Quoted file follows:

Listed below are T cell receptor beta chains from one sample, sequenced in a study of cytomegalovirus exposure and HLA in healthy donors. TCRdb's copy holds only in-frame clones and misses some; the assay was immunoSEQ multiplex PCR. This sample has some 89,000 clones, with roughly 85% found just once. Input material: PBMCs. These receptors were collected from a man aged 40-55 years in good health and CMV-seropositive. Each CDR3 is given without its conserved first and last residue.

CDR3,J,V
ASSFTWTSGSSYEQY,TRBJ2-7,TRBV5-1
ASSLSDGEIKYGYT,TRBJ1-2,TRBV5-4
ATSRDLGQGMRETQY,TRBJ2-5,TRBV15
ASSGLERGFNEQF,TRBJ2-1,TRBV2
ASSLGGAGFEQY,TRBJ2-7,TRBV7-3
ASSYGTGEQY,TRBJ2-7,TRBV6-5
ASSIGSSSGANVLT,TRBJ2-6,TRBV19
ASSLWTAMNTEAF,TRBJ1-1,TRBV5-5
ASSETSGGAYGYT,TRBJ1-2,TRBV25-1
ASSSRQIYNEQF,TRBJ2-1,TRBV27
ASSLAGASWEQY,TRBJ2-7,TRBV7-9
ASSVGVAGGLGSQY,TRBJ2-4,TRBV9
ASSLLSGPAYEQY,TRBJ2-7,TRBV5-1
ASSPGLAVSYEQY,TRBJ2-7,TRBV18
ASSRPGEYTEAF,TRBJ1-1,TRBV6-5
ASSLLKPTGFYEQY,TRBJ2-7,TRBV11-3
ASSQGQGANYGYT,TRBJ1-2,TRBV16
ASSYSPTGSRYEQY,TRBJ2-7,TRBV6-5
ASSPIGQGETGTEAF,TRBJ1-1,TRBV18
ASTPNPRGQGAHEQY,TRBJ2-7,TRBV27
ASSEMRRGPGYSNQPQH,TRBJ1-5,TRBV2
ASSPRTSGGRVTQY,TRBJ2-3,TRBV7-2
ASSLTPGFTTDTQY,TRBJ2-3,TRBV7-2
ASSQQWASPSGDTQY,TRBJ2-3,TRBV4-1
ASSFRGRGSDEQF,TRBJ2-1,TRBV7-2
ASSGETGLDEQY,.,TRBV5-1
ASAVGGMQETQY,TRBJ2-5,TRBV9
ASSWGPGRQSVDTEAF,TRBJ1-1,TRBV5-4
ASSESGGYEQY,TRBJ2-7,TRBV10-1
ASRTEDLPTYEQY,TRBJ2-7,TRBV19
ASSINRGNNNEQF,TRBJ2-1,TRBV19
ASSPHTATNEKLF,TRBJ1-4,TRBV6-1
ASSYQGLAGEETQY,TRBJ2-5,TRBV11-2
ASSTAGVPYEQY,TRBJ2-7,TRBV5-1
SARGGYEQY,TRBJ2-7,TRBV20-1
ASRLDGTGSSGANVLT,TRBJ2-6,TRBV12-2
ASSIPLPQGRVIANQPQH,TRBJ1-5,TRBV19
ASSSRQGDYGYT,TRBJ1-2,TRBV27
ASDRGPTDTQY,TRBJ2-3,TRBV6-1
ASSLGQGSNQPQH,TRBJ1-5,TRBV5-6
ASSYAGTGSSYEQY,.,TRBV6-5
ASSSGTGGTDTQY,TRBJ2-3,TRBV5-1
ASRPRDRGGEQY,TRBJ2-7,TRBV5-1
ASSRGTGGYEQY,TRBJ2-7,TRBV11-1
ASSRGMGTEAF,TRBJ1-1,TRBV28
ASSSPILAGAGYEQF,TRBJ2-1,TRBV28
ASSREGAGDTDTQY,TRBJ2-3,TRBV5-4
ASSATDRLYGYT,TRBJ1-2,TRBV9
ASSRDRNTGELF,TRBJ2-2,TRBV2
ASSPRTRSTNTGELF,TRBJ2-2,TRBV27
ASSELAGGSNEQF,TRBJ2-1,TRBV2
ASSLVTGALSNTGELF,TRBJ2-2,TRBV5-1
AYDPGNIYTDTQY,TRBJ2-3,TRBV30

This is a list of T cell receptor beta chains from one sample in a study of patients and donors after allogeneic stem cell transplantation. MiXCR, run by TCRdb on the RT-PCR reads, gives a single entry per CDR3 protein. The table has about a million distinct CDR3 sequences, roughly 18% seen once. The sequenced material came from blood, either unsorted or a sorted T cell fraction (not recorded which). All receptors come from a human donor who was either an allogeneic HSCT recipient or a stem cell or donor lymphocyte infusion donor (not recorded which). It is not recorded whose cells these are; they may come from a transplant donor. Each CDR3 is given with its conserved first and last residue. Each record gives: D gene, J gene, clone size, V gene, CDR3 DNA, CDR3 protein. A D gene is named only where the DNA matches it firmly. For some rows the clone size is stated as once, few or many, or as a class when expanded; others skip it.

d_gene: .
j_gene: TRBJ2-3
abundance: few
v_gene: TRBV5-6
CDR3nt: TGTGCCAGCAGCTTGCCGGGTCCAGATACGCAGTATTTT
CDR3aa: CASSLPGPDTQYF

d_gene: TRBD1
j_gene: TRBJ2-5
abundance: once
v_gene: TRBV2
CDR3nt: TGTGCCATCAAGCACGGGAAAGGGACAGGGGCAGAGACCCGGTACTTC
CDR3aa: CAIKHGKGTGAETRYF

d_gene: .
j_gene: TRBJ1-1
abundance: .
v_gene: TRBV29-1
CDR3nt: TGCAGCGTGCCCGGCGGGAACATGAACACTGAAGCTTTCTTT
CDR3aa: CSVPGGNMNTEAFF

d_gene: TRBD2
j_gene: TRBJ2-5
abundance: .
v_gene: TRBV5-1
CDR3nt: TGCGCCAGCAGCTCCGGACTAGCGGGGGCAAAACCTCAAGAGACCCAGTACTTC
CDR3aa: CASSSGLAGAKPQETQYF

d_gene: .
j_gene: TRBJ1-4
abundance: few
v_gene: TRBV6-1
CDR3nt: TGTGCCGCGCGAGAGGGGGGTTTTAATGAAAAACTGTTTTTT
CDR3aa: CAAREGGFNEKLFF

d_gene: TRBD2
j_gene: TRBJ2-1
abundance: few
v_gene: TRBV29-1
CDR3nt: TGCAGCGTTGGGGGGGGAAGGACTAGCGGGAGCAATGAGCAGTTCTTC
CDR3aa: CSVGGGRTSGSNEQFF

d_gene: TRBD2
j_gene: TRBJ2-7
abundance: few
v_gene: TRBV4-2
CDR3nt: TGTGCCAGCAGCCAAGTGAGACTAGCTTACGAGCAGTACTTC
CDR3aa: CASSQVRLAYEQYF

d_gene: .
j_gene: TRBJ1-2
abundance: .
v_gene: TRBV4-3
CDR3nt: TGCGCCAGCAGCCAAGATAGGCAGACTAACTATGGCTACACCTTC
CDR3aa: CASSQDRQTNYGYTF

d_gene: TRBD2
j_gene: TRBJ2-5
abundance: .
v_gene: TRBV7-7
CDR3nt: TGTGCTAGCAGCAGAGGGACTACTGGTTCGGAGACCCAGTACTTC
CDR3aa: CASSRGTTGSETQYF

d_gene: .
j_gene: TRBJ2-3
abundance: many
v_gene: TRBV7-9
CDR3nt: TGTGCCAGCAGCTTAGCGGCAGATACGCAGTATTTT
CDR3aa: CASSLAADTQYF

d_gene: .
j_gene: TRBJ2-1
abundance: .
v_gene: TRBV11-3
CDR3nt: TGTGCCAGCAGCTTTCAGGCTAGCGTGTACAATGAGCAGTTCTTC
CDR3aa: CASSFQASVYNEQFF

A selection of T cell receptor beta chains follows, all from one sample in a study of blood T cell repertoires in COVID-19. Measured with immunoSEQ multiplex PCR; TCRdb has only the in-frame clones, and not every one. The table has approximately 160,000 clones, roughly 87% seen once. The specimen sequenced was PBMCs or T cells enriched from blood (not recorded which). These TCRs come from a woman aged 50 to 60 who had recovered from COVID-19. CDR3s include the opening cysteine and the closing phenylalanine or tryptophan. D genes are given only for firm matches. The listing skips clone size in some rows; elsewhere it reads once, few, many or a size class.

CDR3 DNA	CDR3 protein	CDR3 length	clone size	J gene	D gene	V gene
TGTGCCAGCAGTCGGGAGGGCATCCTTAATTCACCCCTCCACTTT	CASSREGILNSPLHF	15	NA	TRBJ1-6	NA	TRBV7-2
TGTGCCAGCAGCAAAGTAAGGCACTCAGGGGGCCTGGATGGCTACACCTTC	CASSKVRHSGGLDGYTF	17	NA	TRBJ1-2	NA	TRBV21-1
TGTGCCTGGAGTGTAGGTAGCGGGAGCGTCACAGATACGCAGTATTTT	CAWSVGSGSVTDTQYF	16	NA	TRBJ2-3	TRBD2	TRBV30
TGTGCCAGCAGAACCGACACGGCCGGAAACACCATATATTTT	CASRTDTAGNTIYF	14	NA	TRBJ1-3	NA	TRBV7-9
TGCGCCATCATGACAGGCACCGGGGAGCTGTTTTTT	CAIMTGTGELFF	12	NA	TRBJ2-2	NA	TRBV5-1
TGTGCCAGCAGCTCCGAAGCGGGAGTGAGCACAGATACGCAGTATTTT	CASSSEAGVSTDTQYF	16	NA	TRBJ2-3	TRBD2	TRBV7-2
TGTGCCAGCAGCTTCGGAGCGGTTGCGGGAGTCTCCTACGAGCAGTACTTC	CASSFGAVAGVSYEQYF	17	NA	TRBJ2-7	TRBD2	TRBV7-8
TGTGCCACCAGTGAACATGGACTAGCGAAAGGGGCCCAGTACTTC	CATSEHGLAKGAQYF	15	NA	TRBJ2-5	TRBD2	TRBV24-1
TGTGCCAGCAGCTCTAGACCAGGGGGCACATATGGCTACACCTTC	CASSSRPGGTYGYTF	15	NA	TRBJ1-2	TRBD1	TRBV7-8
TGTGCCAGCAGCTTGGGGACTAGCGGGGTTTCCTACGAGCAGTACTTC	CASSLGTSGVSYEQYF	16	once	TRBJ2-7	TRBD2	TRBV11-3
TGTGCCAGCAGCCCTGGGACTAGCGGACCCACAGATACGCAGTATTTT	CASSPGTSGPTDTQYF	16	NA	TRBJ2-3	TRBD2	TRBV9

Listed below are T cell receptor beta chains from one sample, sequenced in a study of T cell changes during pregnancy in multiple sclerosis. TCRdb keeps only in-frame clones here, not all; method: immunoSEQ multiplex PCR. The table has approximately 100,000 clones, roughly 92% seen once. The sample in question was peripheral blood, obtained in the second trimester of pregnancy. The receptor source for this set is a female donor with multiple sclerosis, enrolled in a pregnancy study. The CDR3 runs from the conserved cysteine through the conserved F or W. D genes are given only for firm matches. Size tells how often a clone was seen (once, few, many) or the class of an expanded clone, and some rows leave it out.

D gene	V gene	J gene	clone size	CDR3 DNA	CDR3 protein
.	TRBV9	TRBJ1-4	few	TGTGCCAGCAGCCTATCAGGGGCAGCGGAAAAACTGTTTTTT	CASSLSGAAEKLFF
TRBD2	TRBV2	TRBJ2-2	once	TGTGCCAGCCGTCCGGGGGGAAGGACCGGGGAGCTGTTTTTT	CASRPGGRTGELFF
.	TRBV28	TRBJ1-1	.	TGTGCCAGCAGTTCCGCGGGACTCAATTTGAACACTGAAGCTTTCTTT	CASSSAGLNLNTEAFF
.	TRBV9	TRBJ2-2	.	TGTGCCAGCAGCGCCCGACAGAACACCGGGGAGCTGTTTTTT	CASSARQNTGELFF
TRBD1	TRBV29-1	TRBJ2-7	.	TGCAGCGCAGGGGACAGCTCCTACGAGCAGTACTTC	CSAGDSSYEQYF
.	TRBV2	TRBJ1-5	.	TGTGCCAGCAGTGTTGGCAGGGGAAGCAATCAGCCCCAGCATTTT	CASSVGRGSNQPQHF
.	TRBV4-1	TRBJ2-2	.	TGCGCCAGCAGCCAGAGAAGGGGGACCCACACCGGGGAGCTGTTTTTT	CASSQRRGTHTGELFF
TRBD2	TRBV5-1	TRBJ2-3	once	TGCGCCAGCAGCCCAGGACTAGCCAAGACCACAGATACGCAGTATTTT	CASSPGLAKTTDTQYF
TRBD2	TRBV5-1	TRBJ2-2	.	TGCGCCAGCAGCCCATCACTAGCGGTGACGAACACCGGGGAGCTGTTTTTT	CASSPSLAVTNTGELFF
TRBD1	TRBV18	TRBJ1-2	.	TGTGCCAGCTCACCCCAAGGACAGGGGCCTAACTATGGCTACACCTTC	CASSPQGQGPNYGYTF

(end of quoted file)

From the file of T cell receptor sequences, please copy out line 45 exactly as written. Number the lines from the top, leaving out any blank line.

ASRPRDRGGEQY,TRBJ2-7,TRBV5-1